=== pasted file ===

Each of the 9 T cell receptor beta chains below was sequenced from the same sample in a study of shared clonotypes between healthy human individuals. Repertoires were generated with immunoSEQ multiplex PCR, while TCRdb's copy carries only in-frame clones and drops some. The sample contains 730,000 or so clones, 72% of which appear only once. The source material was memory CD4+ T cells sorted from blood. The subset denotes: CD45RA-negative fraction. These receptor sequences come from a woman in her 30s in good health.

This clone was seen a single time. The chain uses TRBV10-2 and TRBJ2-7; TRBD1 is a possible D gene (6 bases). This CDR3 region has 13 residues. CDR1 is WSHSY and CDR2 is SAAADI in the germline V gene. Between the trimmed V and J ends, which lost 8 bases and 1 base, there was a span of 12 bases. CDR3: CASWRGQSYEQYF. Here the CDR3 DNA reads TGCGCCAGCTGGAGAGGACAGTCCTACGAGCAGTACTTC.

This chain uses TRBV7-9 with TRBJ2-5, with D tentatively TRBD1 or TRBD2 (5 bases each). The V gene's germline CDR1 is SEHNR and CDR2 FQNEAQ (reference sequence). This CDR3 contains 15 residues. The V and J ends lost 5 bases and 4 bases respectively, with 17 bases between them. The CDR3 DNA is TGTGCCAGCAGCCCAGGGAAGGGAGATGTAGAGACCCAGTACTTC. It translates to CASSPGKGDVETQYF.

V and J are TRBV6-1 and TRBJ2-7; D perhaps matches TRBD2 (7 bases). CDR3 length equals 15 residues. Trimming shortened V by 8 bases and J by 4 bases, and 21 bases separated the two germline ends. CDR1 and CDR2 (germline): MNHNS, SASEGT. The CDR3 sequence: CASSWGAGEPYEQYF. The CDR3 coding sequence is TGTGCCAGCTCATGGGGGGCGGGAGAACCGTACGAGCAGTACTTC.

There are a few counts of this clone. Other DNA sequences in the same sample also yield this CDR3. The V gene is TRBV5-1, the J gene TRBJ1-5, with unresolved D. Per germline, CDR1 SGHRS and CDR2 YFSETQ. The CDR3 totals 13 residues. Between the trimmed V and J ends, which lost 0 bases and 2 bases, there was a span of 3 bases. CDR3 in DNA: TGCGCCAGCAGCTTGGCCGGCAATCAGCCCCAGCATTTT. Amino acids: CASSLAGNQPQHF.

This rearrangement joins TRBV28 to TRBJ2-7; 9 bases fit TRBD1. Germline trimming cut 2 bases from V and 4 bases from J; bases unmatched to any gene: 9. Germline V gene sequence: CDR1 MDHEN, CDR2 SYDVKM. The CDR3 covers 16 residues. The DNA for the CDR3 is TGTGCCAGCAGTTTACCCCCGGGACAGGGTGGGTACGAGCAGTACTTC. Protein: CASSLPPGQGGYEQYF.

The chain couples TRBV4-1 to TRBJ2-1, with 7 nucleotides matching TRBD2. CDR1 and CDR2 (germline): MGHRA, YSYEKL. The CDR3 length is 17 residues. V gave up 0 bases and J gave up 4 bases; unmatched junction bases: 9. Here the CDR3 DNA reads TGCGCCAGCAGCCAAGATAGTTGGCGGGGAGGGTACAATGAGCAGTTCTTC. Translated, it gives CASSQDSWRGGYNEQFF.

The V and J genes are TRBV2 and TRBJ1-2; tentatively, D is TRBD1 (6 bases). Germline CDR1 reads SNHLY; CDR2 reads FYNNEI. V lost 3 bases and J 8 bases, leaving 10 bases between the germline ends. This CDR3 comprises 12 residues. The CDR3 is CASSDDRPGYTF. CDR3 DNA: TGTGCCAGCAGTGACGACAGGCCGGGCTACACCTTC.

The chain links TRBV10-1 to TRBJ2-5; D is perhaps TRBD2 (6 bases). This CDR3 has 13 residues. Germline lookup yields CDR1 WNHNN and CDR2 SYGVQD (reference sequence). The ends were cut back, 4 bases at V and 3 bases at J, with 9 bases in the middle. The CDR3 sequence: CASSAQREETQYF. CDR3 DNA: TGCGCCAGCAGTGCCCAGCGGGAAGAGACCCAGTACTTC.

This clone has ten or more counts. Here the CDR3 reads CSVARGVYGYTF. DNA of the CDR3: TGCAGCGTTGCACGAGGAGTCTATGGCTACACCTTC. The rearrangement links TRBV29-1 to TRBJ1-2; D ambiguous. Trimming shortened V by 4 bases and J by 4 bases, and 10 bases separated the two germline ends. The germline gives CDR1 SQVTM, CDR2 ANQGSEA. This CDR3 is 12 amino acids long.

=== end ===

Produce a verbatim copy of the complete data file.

Each of the 9 T cell receptor beta chains below was sequenced from the same sample in a study of shared clonotypes between healthy human individuals. Repertoires were generated with immunoSEQ multiplex PCR, while TCRdb's copy carries only in-frame clones and drops some. The sample contains 730,000 or so clones, 72% of which appear only once. The source material was memory CD4+ T cells sorted from blood. The subset denotes: CD45RA-negative fraction. These receptor sequences come from a woman in her 30s in good health.

This clone was seen a single time. The chain uses TRBV10-2 and TRBJ2-7; TRBD1 is a possible D gene (6 bases). This CDR3 region has 13 residues. CDR1 is WSHSY and CDR2 is SAAADI in the germline V gene. Between the trimmed V and J ends, which lost 8 bases and 1 base, there was a span of 12 bases. CDR3: CASWRGQSYEQYF. Here the CDR3 DNA reads TGCGCCAGCTGGAGAGGACAGTCCTACGAGCAGTACTTC.

This chain uses TRBV7-9 with TRBJ2-5, with D tentatively TRBD1 or TRBD2 (5 bases each). The V gene's germline CDR1 is SEHNR and CDR2 FQNEAQ (reference sequence). This CDR3 contains 15 residues. The V and J ends lost 5 bases and 4 bases respectively, with 17 bases between them. The CDR3 DNA is TGTGCCAGCAGCCCAGGGAAGGGAGATGTAGAGACCCAGTACTTC. It translates to CASSPGKGDVETQYF.

V and J are TRBV6-1 and TRBJ2-7; D perhaps matches TRBD2 (7 bases). CDR3 length equals 15 residues. Trimming shortened V by 8 bases and J by 4 bases, and 21 bases separated the two germline ends. CDR1 and CDR2 (germline): MNHNS, SASEGT. The CDR3 sequence: CASSWGAGEPYEQYF. The CDR3 coding sequence is TGTGCCAGCTCATGGGGGGCGGGAGAACCGTACGAGCAGTACTTC.

There are a few counts of this clone. Other DNA sequences in the same sample also yield this CDR3. The V gene is TRBV5-1, the J gene TRBJ1-5, with unresolved D. Per germline, CDR1 SGHRS and CDR2 YFSETQ. The CDR3 totals 13 residues. Between the trimmed V and J ends, which lost 0 bases and 2 bases, there was a span of 3 bases. CDR3 in DNA: TGCGCCAGCAGCTTGGCCGGCAATCAGCCCCAGCATTTT. Amino acids: CASSLAGNQPQHF.

This rearrangement joins TRBV28 to TRBJ2-7; 9 bases fit TRBD1. Germline trimming cut 2 bases from V and 4 bases from J; bases unmatched to any gene: 9. Germline V gene sequence: CDR1 MDHEN, CDR2 SYDVKM. The CDR3 covers 16 residues. The DNA for the CDR3 is TGTGCCAGCAGTTTACCCCCGGGACAGGGTGGGTACGAGCAGTACTTC. Protein: CASSLPPGQGGYEQYF.

The chain couples TRBV4-1 to TRBJ2-1, with 7 nucleotides matching TRBD2. CDR1 and CDR2 (germline): MGHRA, YSYEKL. The CDR3 length is 17 residues. V gave up 0 bases and J gave up 4 bases; unmatched junction bases: 9. Here the CDR3 DNA reads TGCGCCAGCAGCCAAGATAGTTGGCGGGGAGGGTACAATGAGCAGTTCTTC. Translated, it gives CASSQDSWRGGYNEQFF.

The V and J genes are TRBV2 and TRBJ1-2; tentatively, D is TRBD1 (6 bases). Germline CDR1 reads SNHLY; CDR2 reads FYNNEI. V lost 3 bases and J 8 bases, leaving 10 bases between the germline ends. This CDR3 comprises 12 residues. The CDR3 is CASSDDRPGYTF. CDR3 DNA: TGTGCCAGCAGTGACGACAGGCCGGGCTACACCTTC.

The chain links TRBV10-1 to TRBJ2-5; D is perhaps TRBD2 (6 bases). This CDR3 has 13 residues. Germline lookup yields CDR1 WNHNN and CDR2 SYGVQD (reference sequence). The ends were cut back, 4 bases at V and 3 bases at J, with 9 bases in the middle. The CDR3 sequence: CASSAQREETQYF. CDR3 DNA: TGCGCCAGCAGTGCCCAGCGGGAAGAGACCCAGTACTTC.

This clone has ten or more counts. Here the CDR3 reads CSVARGVYGYTF. DNA of the CDR3: TGCAGCGTTGCACGAGGAGTCTATGGCTACACCTTC. The rearrangement links TRBV29-1 to TRBJ1-2; D ambiguous. Trimming shortened V by 4 bases and J by 4 bases, and 10 bases separated the two germline ends. The germline gives CDR1 SQVTM, CDR2 ANQGSEA. This CDR3 is 12 amino acids long.